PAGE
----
Know The Duties Of An Estate Representative
When a loved one passes away, there are many things to deal with. One of those is financial and tax issues, especially if the person was well-off financially. If the person has a will or trust, they will identify an executor, which is the person who will handle these issues.
Have you been appointed executor of a deceased loved one’s estate? If so, you have an important role. By understanding what needs to be done, you can keep everyone happy and avoid probate issues.
What Does an Executor Do?
In complicated cases, a bank or other professional executor may be used to handle the finances of the deceased. In most cases, though, a trusted family member is listed as the executor.
An executor handles all the financial issues of the person’s estate. First, they will need to identify the estate’s debts and pay them off. Whatever is left is then distributed to heirs as detailed in the will or trust. The executor will then need to pay taxes and file tax returns.
This may seem fairly simple, but there are a lot of little tasks that need to be done, which can be time-consuming. Plus, there may be deadlines and a lot of money at stake. So you must get into project manager mode. Stay focused and set priorities.
Can You Avoid Probate?
If the assets are in a revocable trust, then you can avoid probate as long as there are no arguments between family members. However, if there is just a will involved, you can expect probate to occur. Probate is a long and costly process that involves court appearances and paperwork. The will goes through the courts to identify assets and debts. The assets are then distributed according to the will. If there is no estate plan in place, then assets are distributed according to state laws.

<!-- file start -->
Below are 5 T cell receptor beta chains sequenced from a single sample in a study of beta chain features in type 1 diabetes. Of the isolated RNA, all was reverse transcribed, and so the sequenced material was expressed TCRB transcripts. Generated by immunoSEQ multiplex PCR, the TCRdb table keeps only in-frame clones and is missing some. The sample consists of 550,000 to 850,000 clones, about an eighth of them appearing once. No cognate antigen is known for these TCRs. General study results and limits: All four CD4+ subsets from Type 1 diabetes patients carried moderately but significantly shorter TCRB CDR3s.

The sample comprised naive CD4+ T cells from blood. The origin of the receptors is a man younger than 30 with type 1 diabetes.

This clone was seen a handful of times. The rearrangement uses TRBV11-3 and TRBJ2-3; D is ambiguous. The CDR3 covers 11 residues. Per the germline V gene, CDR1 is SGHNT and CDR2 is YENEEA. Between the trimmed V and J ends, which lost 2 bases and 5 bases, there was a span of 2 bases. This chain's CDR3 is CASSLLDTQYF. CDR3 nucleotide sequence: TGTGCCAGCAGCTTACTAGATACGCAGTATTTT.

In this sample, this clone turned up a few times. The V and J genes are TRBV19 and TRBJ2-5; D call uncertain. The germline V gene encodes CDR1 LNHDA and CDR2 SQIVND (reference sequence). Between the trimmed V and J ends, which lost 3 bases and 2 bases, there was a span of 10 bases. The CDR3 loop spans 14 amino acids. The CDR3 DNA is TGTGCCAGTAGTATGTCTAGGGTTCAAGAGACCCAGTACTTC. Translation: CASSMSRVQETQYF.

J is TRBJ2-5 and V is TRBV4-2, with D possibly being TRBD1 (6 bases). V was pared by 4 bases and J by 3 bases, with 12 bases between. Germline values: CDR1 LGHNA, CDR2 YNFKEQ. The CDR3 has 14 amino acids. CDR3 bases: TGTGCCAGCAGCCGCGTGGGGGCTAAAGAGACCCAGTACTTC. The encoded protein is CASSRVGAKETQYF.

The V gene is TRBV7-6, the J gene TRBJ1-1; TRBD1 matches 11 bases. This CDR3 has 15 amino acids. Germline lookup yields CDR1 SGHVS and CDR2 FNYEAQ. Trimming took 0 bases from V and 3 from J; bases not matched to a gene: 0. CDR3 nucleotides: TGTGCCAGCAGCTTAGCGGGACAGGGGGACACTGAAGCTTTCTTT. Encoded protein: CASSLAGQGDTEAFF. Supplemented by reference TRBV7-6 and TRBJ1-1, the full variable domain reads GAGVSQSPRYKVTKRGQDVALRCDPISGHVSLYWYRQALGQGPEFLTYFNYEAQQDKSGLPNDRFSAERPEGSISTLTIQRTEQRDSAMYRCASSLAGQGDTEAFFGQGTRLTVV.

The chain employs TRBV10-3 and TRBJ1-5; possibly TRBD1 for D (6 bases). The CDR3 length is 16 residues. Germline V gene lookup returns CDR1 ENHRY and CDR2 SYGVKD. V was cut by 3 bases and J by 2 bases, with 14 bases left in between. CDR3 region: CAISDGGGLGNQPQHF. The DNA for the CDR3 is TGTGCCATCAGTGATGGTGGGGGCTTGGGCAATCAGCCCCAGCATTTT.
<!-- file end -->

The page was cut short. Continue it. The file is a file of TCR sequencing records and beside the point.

It’s common for some heirs to get impatient as they wait for their assets during the probate process. Fortunately, some assets do not need to go through probate. Real property owned as joint tenants with right of survivorship, retirement accounts, and life insurance death benefits can be passed to the rightful beneficiaries without going through probate.
As an executor, you should also get many copies of death certificates to prove that your loved one passed away. Many entities will request one, such as banks, insurance companies, retirement plans, and motor vehicle departments. Get more than you need so you always have one on hand – perhaps five or more.
Seek Legal Help
Dealing with a loved one’s death can be stressful. Not only are you dealing with grief, but also the person’s assets and debts. There are likely financial issues involved and this may lead to arguments among other family members.
Let Fort Lauderdale probate litigation lawyer Edward J. Jennings, P.A. help with disputes related to wills, trusts, and beneficiaries. Schedule a consultation with our office today by calling 954-764-4330 or filling out the online form.